“What did Jesus teach? It’s in all the holy books: Love thy neighbor as thy self,” she said. “We cannot use the name of God or religion to justify acts of violence, to hurt, to hate, to discriminate. Anyone out there sitting on a fence still — a sharp fence, I hope — I hope you’re listening.”

The singer also addressed the deeply disturbing bullying epidemic in the United States, which has grown more visible in recent years and has been tied to a number of teen suicides.

“When I think about young kids today in America who are being bullied and tortured, who are taking their own lives because they feel alone and judged, [like] outcasts and misunderstood, I want to cry a river of tears,” she said.

Drawing a personal connection to bullying, she added, “I have teenagers of my own now and the idea of them or any young person experiencing that kind of pain is unfathomable to me. It’s an atrocity to me. I don’t accept it.”

In what was one of the most powerful moments of an entirely riveting speech, Madonna challenged:

“[The bullying epidemic] is no different from a white supremacist hanging a black man from a tree before the Civil Rights movement. It’s no different than a member of the Taliban shooting a young girl in the head for writing a blog about the importance of female education. It’s no crazier than an Iranian gay man being hanged for falling in love with a man. I don’t know about you, but I can’t take this sh*t anymore. That is why I want to start a revolution. Are you with me? It’s 2013, people. We live in America — land of the free, home of the brave — that’s a question, not a statement.”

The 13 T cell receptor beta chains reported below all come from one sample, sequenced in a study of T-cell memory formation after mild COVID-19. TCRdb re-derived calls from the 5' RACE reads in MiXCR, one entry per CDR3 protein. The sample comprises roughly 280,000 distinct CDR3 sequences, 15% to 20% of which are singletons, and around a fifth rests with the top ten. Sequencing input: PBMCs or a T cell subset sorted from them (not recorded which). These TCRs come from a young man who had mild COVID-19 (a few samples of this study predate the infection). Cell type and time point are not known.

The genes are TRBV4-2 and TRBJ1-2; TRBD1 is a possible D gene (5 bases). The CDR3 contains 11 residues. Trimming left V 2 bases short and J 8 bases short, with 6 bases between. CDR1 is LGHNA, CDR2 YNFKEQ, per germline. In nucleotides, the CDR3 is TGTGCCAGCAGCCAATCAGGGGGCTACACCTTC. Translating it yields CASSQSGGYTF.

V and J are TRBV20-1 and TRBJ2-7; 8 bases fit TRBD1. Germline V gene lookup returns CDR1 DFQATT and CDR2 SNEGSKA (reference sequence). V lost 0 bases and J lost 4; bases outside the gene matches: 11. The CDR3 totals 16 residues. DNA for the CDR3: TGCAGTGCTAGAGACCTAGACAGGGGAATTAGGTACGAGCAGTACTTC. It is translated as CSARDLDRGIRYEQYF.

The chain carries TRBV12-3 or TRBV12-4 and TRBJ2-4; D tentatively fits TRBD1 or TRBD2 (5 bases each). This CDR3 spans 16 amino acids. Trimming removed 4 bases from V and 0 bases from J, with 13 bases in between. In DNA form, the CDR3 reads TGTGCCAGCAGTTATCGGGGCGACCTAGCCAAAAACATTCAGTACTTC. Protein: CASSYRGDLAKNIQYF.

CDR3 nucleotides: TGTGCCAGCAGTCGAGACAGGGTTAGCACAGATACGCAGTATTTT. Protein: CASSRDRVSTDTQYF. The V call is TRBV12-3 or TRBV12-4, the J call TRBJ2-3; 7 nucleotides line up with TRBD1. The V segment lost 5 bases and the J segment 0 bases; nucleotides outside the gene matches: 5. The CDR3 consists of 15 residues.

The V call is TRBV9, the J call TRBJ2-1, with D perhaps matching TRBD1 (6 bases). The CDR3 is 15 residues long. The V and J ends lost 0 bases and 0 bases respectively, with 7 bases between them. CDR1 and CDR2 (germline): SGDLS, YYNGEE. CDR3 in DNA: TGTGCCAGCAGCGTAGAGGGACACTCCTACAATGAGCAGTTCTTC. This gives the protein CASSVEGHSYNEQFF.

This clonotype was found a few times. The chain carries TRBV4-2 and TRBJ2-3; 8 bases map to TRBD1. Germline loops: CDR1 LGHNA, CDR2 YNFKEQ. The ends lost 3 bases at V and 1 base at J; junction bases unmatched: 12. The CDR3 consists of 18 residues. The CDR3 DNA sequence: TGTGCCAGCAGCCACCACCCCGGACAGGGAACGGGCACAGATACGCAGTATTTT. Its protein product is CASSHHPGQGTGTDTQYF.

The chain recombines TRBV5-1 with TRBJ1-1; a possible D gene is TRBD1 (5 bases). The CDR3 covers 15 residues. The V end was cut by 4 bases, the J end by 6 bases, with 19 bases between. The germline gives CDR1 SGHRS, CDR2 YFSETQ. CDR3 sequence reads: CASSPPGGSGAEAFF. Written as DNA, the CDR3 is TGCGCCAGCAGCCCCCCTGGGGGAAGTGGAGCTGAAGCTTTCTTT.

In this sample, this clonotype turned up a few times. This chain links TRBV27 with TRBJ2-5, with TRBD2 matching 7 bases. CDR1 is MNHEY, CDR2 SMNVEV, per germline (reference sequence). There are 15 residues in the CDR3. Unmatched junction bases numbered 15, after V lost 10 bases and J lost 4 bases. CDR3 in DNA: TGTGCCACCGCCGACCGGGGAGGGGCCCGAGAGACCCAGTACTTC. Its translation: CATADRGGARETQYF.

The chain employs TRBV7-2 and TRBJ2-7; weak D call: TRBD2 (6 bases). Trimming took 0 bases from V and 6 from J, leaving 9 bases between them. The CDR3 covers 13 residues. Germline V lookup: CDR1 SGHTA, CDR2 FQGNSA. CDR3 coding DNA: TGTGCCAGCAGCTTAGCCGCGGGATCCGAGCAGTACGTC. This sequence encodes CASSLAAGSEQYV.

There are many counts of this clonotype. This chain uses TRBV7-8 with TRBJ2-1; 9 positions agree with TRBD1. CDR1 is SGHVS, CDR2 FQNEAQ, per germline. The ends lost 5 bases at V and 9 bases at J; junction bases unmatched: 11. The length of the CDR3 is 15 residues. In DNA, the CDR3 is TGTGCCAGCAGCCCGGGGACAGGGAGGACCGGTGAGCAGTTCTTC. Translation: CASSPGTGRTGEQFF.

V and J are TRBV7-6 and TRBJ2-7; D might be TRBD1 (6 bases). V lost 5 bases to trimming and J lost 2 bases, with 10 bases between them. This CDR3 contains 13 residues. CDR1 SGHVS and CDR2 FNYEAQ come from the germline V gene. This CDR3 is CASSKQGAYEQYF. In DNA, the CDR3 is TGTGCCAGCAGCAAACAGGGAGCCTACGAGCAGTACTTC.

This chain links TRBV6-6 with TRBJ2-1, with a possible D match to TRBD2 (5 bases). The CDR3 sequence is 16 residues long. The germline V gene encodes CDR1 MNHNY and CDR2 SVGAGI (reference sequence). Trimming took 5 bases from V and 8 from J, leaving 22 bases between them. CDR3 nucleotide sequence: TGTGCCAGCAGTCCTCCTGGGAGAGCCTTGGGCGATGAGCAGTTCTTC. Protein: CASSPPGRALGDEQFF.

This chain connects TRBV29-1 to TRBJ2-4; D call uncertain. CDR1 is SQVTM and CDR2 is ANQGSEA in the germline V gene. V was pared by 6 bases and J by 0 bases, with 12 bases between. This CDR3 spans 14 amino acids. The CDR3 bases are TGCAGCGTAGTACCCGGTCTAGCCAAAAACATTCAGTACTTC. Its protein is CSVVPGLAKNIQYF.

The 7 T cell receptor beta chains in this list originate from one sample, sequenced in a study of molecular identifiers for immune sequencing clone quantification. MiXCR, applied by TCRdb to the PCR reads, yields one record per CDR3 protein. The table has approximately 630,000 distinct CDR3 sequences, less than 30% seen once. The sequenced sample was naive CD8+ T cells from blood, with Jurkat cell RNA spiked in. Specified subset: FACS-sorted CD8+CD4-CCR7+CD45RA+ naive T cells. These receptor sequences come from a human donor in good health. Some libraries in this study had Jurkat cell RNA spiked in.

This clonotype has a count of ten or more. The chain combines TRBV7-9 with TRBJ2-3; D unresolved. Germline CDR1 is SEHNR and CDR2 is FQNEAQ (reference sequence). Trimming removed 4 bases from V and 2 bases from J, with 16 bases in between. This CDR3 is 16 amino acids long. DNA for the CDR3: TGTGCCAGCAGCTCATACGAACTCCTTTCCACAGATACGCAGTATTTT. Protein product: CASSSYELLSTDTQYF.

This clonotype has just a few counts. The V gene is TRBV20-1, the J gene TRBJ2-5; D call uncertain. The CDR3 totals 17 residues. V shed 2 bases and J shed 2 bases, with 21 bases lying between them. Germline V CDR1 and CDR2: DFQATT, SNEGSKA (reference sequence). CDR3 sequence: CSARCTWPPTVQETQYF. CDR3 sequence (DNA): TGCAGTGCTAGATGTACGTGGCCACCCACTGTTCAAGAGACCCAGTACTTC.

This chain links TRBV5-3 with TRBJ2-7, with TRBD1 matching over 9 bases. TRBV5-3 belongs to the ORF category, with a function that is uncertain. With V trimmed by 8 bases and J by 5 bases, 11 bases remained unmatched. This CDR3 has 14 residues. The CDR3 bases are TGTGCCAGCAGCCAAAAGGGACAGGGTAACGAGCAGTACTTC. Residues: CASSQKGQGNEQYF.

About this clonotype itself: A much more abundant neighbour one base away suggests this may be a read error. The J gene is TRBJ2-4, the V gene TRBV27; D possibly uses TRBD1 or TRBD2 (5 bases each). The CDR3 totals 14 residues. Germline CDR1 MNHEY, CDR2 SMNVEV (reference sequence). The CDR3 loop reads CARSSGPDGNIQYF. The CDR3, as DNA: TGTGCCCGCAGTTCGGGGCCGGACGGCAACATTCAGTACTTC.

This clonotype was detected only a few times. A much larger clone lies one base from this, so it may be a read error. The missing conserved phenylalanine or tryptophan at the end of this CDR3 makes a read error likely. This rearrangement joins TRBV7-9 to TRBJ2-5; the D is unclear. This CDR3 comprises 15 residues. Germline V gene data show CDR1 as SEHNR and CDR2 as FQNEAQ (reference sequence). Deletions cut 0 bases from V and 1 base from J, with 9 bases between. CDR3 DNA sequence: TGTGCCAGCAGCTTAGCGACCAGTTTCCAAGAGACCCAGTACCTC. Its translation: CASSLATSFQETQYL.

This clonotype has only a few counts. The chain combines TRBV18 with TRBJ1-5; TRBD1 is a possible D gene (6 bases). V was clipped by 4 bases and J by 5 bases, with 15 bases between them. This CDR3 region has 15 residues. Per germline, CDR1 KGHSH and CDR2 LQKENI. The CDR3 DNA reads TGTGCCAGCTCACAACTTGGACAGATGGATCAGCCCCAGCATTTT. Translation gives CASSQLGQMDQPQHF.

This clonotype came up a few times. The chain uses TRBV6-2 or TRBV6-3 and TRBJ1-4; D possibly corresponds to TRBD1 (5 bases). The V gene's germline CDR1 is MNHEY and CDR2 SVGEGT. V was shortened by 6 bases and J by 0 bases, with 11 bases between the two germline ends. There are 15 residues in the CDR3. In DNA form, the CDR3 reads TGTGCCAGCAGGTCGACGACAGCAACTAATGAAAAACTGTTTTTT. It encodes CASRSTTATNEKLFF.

The singer then transitioned to her introduction of Anderson Cooper, saying, “I am here to give an award to someone that I admire, to someone who is brave, to someone who has made a difference in the world by promoting equality and giving a voice to the LGBT community.” She also gushed about the CNN news anchor’s blue eyes, called him a “bad ass m****rf****r” and told him to get up on stage so she could “grab [his] ass.”